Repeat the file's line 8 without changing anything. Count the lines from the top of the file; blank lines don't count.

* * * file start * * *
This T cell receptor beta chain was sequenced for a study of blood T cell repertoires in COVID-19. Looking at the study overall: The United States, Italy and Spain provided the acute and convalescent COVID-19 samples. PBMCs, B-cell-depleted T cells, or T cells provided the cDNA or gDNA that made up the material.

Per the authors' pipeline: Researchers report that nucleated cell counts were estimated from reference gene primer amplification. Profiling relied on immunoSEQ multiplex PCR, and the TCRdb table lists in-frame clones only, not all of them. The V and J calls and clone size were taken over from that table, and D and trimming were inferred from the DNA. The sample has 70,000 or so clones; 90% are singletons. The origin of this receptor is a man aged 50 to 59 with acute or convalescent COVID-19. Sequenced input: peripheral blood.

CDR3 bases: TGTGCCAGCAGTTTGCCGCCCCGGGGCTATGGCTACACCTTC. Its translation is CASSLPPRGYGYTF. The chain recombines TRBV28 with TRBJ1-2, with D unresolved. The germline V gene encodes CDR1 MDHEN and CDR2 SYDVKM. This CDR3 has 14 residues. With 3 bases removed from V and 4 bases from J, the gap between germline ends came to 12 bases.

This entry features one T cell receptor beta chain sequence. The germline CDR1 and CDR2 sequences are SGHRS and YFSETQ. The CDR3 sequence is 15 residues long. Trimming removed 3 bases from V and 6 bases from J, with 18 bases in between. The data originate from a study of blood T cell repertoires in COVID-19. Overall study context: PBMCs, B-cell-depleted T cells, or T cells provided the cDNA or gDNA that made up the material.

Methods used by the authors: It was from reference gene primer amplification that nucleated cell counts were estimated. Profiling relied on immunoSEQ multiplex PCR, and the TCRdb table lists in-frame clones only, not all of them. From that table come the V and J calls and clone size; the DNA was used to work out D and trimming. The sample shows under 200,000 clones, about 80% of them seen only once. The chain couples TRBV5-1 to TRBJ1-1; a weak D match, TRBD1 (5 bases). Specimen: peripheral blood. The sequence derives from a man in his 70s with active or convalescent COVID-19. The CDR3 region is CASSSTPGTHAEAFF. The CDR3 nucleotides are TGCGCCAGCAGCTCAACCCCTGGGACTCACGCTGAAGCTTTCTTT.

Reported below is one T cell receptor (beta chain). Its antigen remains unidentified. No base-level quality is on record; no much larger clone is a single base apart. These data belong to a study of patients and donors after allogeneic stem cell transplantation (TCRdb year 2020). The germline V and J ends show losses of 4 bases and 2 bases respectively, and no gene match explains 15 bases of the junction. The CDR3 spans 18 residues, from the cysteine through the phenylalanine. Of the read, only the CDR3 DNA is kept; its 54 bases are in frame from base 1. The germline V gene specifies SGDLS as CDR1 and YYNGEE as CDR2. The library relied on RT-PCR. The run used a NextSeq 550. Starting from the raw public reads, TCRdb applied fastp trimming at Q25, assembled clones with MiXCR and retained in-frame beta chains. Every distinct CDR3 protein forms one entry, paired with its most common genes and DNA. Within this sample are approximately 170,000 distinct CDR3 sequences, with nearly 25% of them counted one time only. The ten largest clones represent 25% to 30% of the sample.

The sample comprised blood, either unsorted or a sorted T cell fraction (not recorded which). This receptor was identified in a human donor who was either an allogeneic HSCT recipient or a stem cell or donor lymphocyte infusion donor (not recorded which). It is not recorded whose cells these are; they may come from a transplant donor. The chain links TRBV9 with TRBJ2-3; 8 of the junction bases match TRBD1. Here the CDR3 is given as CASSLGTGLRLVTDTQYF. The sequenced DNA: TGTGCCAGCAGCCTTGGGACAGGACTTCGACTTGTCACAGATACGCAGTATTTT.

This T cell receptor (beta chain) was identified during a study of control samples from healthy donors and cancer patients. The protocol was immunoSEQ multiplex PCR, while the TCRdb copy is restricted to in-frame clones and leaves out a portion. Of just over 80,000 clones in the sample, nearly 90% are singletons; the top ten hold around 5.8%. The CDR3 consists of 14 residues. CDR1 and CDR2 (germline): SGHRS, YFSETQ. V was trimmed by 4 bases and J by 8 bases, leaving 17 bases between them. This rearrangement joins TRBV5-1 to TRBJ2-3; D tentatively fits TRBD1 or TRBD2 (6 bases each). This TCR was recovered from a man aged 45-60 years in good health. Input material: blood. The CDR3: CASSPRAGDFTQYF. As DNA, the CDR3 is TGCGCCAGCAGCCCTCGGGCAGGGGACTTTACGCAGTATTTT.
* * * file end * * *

This T cell receptor (beta chain) was identified during a study of control samples from healthy donors and cancer patients. The protocol was immunoSEQ multiplex PCR, while the TCRdb copy is restricted to in-frame clones and leaves out a portion. Of just over 80,000 clones in the sample, nearly 90% are singletons; the top ten hold around 5.8%. The CDR3 consists of 14 residues. CDR1 and CDR2 (germline): SGHRS, YFSETQ. V was trimmed by 4 bases and J by 8 bases, leaving 17 bases between them. This rearrangement joins TRBV5-1 to TRBJ2-3; D tentatively fits TRBD1 or TRBD2 (6 bases each). This TCR was recovered from a man aged 45-60 years in good health. Input material: blood. The CDR3: CASSPRAGDFTQYF. As DNA, the CDR3 is TGCGCCAGCAGCCCTCGGGCAGGGGACTTTACGCAGTATTTT.